Jamie Raab, my editor at Warner Books, also deserves my heartfelt gratitude for the past four years. You're the best.

  Then there are others who've supported me every step of the way: Larry Kirshbaum, Maureen Egen, John Aherne, Dan Mandel, Howie Sanders, Richard Green, Scott Schwimer, Lynn Harris, Mark Johnson, and Denise Di Novi--I'm truly blessed to have been able to work with you all.

  Prologue

  When I was seventeen, my life changed forever.

  I know that there are people who wonder about me when I say this. They look at me strangely as if trying to fathom what could have happened back then, though I seldom bother to explain. Because I've lived here for most of my life, I don't feel that I have to unless it's on my terms, and that would take more time than most people are willing to give me. My story can't be summed up in two or three sentences; it can't be packaged into something neat and simple that people would immediately understand. Despite the passage of forty years, the people still living here who knew me that year accept my lack of explanation without question. My story in some ways is their story because it was something that all of us lived through.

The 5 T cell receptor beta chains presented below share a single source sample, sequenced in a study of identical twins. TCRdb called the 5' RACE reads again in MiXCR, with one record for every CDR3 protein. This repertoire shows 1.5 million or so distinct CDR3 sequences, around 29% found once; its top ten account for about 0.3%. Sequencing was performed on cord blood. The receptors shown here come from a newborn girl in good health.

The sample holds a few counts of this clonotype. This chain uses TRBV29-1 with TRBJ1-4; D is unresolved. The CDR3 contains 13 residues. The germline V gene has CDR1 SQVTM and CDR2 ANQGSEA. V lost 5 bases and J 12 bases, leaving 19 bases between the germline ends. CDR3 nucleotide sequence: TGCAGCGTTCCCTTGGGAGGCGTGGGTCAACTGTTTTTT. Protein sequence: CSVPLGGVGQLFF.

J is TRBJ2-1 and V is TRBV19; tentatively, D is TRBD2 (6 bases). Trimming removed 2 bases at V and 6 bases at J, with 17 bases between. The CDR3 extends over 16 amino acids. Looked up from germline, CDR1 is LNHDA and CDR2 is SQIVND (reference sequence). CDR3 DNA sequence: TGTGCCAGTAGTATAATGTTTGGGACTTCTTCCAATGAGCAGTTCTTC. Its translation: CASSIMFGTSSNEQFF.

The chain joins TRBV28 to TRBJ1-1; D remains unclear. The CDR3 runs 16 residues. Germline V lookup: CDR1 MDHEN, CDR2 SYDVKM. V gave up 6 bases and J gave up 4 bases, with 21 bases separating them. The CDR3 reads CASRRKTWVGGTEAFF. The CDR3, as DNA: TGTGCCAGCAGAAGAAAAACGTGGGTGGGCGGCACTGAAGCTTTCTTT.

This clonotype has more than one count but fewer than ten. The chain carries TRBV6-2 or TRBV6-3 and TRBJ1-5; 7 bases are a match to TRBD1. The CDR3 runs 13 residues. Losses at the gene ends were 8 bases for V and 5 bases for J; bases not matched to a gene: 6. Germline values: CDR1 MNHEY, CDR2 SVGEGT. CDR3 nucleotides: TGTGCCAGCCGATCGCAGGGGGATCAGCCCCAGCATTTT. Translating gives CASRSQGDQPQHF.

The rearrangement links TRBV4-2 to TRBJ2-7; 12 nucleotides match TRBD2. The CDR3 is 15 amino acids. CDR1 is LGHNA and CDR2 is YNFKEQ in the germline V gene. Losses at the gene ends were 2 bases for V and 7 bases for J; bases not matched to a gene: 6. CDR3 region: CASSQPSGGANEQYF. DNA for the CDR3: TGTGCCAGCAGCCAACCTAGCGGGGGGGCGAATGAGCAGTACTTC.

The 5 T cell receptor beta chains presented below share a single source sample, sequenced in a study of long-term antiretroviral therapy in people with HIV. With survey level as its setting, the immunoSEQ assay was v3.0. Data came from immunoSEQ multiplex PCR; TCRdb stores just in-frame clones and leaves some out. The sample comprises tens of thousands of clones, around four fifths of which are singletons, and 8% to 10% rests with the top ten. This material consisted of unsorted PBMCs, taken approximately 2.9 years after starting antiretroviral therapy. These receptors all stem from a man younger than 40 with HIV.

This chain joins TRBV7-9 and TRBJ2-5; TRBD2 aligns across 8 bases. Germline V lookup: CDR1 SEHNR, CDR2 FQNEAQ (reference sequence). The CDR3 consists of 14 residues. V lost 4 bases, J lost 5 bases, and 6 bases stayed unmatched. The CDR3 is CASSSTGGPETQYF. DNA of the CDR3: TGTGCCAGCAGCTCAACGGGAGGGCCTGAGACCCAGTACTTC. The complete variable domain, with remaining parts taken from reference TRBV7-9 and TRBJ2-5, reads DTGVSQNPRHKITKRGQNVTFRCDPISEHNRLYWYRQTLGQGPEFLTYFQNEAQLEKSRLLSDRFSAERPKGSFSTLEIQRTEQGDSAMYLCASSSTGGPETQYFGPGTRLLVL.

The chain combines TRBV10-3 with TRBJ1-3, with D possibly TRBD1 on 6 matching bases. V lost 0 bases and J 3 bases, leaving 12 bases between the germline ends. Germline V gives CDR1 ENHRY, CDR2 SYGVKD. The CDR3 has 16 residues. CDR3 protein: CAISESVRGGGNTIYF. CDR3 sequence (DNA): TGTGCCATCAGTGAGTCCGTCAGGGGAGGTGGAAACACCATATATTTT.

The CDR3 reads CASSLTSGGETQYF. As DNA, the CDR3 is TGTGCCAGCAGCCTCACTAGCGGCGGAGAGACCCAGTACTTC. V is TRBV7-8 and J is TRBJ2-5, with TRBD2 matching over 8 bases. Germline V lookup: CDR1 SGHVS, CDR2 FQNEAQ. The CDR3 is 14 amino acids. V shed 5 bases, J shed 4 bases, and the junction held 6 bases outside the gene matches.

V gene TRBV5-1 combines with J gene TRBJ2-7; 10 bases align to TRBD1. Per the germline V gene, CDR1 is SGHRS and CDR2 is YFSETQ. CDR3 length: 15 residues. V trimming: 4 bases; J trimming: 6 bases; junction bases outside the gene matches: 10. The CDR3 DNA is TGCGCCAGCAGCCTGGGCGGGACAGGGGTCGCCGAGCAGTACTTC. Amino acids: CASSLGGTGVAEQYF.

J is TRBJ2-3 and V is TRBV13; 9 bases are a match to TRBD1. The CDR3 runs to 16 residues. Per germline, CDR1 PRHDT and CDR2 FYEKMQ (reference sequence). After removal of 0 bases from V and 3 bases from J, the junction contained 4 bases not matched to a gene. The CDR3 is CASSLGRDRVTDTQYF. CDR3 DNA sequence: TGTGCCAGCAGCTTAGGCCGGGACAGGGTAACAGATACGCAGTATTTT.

It was I, however, who was closest to it.

  I'm fifty-seven years old, but even now I can remember everything from that year, down to the smallest details. I relive that year often in my mind, bringing it back to life, and I realize that when I do, I always feel a strange combination of sadness and joy. There are moments when I wish I could roll back the clock and take all the sadness away, but I have the feeling that if I did, the joy would be gone as well. So I take the memories as they come, accepting them all, letting them guide me whenever I can. This happens more often than I let on.